5. Better Place will create an EV ecosystem (with Renault Nissan) in Israel that will show the world EVs make sense (even if battery swapping does not).
  6. Governments will force through legislation to decarbonise. From an environmental perspective the current forecast of 40% of cars sold by 2050 will be EVs is far too low - 80% is where we need to get to in order to limit a global temperature rise that could mean serious trouble for billions of people. 
  7. Governments have realised that the low carbon economy will create jobs. The new 'Space Race' is China vs the US for the EV market.
  8. Range anxiety is a very temporary affair. New chemistries will gradually deliver increased range at lower cost. Charging will get faster. People that live in houses will charge at home. People that live in flats will charge at work. 
  9. The doom mongers and naysayers will be proved wrong. Jeremy Clarkson will find a way to endorse electric cars or risk looking even more foolish than he does currently.
  10. Like smoking, driving an ICE vehicle will simply become socially unacceptable and totally uncool (unless you live in Italy).
 [Update 30/11/2010: The CEO of the UK National Grid plc, Steve Holliday, claims that 20% of all new cars purchased in the UK will be electric by 2016 and one million electric cars on UK roads by 2020. Seems like I have an ally who is similarly optimistic about the rate of adoption of EVs, even if he does have a vested interest in talking up the market].

Sunday, 14 November 2010

12 drivers of the EV market

Which way to EV sales?
I have been talking to buyers and people considering the purchase of electric vehicles for seven years now in more than a dozen countries. Whilst each country and culture is unique, there is a common thread of concerns, misunderstandings and reasons-for-waiting. This is not a rigorous or research based list, but assuming availability, safety and reliability will soon be a given, here are my top 12 anecdotal drivers of EV sales growth:
  1. A rapid price rise at the pump of conventional fuel / evidence of supply limitations.
  2. A purchase price no more than 15% higher than a conventional vehicle equivalent / short term financial incentives
  3. Privileges such as driving in bus lanes and priority parking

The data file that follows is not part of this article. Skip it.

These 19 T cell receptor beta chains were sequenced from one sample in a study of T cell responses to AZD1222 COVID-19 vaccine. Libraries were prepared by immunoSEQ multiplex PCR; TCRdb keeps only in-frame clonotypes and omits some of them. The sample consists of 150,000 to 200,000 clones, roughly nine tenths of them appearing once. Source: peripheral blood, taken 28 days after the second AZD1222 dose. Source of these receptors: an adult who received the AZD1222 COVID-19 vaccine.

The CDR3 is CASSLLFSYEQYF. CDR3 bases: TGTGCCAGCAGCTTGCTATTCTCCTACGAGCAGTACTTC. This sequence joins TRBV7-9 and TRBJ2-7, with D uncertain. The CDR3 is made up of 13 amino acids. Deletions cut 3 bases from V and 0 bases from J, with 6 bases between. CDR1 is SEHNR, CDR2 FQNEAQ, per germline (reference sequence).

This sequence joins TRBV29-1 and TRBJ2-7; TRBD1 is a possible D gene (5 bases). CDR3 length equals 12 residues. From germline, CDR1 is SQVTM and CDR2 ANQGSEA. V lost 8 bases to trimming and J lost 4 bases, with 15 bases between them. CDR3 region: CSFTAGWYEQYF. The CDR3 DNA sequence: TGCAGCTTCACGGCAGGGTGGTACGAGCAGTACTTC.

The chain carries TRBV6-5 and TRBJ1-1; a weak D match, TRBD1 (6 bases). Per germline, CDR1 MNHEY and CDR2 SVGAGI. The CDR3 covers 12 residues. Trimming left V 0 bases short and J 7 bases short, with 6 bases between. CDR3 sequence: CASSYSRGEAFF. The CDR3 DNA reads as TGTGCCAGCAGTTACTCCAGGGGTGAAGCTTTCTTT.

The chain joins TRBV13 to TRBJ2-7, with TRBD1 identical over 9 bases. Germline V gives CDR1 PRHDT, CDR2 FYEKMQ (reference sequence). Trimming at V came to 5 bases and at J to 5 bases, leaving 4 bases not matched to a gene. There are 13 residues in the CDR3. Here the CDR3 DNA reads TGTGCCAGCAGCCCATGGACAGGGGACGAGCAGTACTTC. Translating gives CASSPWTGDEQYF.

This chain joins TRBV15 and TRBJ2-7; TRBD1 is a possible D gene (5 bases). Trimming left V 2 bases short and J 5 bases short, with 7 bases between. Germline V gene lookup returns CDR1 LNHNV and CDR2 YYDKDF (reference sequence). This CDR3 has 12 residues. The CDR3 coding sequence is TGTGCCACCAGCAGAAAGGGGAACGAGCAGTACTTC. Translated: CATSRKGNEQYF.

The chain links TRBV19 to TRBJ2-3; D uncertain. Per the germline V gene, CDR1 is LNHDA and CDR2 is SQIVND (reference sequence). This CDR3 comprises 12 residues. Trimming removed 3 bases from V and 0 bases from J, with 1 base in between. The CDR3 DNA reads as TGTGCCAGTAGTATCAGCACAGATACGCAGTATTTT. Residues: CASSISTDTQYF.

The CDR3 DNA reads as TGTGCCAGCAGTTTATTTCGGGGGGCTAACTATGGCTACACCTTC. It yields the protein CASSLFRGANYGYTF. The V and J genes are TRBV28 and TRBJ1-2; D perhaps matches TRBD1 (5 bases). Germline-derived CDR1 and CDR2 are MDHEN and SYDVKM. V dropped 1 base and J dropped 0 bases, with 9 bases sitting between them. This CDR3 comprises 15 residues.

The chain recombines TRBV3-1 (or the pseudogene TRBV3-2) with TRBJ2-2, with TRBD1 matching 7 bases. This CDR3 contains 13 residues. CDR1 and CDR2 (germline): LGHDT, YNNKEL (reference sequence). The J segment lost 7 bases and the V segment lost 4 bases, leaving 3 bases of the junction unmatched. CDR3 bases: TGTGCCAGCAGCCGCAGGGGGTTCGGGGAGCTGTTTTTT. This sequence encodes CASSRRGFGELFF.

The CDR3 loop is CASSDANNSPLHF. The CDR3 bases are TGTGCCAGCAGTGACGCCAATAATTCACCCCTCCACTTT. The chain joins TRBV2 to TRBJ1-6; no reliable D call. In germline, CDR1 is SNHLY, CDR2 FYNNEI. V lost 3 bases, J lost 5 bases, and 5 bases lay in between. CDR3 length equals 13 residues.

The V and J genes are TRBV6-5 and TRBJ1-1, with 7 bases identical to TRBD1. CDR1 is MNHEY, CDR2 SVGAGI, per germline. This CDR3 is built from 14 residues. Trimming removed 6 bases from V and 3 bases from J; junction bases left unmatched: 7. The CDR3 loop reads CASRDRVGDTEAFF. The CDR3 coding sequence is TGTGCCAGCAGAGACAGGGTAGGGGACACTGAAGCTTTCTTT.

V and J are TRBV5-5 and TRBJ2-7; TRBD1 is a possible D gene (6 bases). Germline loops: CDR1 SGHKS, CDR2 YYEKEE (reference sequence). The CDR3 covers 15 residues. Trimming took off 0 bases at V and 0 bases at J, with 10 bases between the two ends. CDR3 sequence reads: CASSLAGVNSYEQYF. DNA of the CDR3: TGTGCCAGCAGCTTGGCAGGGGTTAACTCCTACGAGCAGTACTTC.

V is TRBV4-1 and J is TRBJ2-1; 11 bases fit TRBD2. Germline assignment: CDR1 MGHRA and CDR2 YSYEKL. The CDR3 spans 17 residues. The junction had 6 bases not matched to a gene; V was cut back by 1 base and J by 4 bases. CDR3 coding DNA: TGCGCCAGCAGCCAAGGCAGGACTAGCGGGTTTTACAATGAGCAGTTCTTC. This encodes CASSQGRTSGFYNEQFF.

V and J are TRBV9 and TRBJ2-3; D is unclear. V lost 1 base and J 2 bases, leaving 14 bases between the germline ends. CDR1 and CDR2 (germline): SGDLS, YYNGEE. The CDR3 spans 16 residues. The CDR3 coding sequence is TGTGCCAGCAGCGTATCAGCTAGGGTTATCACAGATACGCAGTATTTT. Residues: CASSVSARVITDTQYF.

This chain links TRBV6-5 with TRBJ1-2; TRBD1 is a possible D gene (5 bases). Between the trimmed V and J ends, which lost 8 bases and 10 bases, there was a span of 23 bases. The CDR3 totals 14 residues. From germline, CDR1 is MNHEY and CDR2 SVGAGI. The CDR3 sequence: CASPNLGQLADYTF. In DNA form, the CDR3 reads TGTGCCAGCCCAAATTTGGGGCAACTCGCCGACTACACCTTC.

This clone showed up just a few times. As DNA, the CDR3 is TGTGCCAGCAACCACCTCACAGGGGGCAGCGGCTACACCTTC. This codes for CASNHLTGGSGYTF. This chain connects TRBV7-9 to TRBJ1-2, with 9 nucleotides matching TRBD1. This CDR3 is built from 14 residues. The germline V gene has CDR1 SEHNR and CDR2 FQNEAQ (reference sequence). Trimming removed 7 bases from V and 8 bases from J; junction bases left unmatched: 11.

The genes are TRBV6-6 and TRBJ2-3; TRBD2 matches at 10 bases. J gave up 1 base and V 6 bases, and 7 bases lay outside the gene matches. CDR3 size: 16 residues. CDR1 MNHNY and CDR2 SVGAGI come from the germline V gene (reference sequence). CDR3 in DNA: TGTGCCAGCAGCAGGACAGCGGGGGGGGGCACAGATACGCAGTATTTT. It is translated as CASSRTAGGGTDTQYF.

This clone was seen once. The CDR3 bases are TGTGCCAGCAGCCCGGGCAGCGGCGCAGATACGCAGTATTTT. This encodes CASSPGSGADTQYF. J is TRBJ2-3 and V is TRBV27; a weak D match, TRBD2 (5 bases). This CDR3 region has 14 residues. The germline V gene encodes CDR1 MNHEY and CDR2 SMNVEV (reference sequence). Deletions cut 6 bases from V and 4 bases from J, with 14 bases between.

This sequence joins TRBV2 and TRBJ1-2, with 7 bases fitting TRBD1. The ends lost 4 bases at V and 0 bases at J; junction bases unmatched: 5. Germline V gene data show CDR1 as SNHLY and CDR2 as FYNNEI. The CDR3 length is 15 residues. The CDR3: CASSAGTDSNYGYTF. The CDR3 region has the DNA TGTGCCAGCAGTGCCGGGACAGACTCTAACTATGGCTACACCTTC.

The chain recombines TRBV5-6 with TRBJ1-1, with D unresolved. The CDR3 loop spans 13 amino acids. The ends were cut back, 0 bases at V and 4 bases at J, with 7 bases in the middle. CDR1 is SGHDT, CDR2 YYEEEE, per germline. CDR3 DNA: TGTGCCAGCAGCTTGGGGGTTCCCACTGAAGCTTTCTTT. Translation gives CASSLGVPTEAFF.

4. A powerfully communicated rational for lifetime cost and environmental benefits.
  5. Government signals committing support for EVs.
  6. Municipal commitment to a public charging infrastructure.
  7. Design aesthetics that stir the soul
  8. Removal of customer risk in case of battery failure and customer concern over range anxiety.
  9. Connected-car features that improve the customer experience.
  10. Choice of batteries offering different range options at different prices.
  11. Measurement and communication of dust-to-dirt carbon footprint advantage. 
  12. Rapid customer support in a manner convenient to the customer.

Saturday, 13 November 2010

Single but not alone

These are the interiors of the Nissan Land Glider leaning EV (top), the T25 city car concept from Gordon Murray Design and the Renault Twizzy (bottom). All three feature a single seat up front.
As the population shifts to megacities with all the congestion, pollution and energy issues that will arise, the search for smaller, narrower less energy intensive personal transport solutions will intensify. Instead of widening roads at huge expense, the solution will be to squeeze more vehicles into existing road and parking space.
They are not the first of course, there are hundreds of CityEl EVs on the roads in Germany, whilst the  Myers, the Lumeneo Smera, the SEV (Space Efficient Vehicle) and the Tango prototypes spring to mind as well. It is only a matter of time before we realise that shifting huge chunks of metal with one occupant makes no sense and match our vehicles to our behaviour and the environment we live in.  

Keep an eye on VW and Audi, who are also developing single and two seat urban cars.       


Friday, 12 November 2010

Why we must stop flying long haul

Goodbye Mr Chips
We all know that flying is bad for the environment, I have just worked out how bad. I use the train whenever possible, but recently I have flown a lot of air miles on business trips. I calculated that in the last 14 months I have flown approximately 100,000 miles. Now, according to the brilliant Cambridge Physicist Professor David MacKay* if you are an average daily car commuter in the UK doing 30 miles per day at 33 miles per gallon, you will consume around 40 kWh / day of energy, roughly one third of your daily energy consumption. Assuming a plane flies 80% full, a single long haul return flight of say London to Bangalore (10,000 miles, a journey I made 7 times to Reva Electric Car Company HQ in the last 14 months) is the equivalent of consuming approx 30 kWh /day per trip! This year I was also a frequent short haul business flyer around Europe, setting up an EV distribution network. According to Mr MacKay, my 25,000 short haul air miles is equivalent to 60 kWh /day. So, this past year my energy consumption just for flying was 270 kWh/day, the equivalent of driving 6 cars every day and more than twice the current total daily energy consumption per person in the UK. Nearly 200 tonnes of CO2 emitted! I am horrified and ashamed and hereby commit to invest in super fast broadband for skype and never again work in such a way.